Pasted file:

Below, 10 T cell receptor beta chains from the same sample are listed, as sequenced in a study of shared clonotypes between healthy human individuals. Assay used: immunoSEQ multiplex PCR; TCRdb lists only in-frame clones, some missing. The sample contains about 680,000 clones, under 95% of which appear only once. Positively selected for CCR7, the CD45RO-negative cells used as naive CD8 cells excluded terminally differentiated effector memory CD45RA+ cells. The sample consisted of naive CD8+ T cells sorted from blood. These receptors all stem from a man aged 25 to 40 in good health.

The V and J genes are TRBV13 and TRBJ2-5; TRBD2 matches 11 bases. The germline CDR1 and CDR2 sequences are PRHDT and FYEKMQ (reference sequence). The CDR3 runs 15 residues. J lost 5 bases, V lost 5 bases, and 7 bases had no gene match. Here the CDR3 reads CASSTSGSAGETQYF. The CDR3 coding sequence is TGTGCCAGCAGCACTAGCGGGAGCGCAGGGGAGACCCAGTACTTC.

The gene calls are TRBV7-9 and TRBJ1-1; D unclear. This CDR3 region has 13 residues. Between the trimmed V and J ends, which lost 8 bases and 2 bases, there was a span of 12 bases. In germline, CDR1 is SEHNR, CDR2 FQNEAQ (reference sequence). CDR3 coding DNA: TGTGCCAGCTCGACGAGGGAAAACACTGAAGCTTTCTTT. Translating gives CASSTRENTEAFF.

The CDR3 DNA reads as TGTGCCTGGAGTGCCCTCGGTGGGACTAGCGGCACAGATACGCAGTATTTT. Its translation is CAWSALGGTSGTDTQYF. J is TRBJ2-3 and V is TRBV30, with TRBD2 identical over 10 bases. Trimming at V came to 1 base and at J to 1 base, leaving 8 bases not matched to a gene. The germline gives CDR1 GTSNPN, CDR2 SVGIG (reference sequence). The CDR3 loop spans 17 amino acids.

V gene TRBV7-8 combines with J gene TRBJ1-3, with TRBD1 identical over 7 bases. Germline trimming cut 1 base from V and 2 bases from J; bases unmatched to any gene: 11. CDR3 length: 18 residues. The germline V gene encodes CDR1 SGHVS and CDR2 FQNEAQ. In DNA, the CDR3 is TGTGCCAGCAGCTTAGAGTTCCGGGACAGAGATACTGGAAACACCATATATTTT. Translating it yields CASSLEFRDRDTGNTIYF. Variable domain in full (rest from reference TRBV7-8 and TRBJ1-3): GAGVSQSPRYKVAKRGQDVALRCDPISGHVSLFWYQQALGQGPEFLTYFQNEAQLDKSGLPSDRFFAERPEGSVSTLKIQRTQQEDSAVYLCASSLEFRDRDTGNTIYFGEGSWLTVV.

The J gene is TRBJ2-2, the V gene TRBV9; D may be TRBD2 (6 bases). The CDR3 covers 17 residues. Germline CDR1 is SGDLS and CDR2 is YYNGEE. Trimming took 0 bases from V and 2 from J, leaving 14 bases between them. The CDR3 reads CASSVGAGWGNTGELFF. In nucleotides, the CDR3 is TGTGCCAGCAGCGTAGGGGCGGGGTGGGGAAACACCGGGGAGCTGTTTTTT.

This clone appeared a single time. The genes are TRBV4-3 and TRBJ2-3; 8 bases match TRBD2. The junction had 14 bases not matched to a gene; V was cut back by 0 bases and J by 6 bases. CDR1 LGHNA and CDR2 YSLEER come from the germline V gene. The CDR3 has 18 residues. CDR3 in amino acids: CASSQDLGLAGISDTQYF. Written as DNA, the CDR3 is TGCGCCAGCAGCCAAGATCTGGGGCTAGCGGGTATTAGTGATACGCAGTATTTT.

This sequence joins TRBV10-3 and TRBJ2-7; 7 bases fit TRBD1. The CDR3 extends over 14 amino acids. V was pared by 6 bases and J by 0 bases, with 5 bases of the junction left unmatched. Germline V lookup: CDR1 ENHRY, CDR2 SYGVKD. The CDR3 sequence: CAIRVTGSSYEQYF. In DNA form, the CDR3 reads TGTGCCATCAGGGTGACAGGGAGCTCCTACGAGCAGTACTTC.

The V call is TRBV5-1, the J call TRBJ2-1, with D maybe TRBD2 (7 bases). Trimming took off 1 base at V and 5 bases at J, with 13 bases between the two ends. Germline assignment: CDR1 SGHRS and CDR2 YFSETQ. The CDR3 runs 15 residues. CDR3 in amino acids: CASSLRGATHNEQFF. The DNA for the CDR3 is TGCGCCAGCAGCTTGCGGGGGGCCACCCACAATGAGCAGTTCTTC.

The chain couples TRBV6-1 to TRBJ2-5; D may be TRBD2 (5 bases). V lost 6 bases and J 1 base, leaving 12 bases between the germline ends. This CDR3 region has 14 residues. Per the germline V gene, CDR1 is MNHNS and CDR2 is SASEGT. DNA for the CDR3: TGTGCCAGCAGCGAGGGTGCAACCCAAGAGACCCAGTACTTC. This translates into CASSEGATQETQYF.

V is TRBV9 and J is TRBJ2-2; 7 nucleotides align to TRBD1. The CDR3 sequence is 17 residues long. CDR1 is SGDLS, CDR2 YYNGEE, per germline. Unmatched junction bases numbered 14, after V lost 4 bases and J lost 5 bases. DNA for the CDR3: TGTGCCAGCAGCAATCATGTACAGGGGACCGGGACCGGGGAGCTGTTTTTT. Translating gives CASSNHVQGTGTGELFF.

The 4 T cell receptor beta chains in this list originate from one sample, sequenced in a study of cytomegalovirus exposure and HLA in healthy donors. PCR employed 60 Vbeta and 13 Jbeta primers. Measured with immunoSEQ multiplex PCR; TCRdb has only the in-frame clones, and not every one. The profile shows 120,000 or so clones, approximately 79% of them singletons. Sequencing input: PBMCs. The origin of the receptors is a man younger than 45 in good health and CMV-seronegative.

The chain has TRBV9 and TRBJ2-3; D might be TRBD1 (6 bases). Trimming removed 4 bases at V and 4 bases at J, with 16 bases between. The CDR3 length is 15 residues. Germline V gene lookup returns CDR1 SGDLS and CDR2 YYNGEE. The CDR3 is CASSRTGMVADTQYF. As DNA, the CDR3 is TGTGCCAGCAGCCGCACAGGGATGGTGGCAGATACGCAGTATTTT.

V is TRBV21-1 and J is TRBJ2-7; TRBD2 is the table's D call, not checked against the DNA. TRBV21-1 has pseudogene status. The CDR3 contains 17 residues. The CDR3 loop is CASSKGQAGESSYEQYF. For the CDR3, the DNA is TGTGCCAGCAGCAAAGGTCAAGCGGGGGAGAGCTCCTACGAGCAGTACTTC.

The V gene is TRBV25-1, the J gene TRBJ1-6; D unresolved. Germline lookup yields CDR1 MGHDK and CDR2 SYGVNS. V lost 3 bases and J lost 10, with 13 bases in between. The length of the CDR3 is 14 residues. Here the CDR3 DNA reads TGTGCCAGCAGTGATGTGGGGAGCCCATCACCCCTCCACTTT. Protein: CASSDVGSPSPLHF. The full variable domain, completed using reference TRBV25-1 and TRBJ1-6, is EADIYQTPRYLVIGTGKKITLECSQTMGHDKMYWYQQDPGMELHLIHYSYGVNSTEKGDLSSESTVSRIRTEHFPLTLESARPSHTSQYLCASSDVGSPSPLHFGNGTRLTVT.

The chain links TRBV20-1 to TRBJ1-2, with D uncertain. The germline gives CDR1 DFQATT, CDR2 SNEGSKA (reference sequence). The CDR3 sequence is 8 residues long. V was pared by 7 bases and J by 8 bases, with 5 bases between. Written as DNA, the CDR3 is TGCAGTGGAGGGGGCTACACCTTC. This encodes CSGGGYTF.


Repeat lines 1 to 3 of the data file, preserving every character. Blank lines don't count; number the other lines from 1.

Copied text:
Below, 10 T cell receptor beta chains from the same sample are listed, as sequenced in a study of shared clonotypes between healthy human individuals. Assay used: immunoSEQ multiplex PCR; TCRdb lists only in-frame clones, some missing. The sample contains about 680,000 clones, under 95% of which appear only once. Positively selected for CCR7, the CD45RO-negative cells used as naive CD8 cells excluded terminally differentiated effector memory CD45RA+ cells. The sample consisted of naive CD8+ T cells sorted from blood. These receptors all stem from a man aged 25 to 40 in good health.

The V and J genes are TRBV13 and TRBJ2-5; TRBD2 matches 11 bases. The germline CDR1 and CDR2 sequences are PRHDT and FYEKMQ (reference sequence). The CDR3 runs 15 residues. J lost 5 bases, V lost 5 bases, and 7 bases had no gene match. Here the CDR3 reads CASSTSGSAGETQYF. The CDR3 coding sequence is TGTGCCAGCAGCACTAGCGGGAGCGCAGGGGAGACCCAGTACTTC.

The gene calls are TRBV7-9 and TRBJ1-1; D unclear. This CDR3 region has 13 residues. Between the trimmed V and J ends, which lost 8 bases and 2 bases, there was a span of 12 bases. In germline, CDR1 is SEHNR, CDR2 FQNEAQ (reference sequence). CDR3 coding DNA: TGTGCCAGCTCGACGAGGGAAAACACTGAAGCTTTCTTT. Translating gives CASSTRENTEAFF.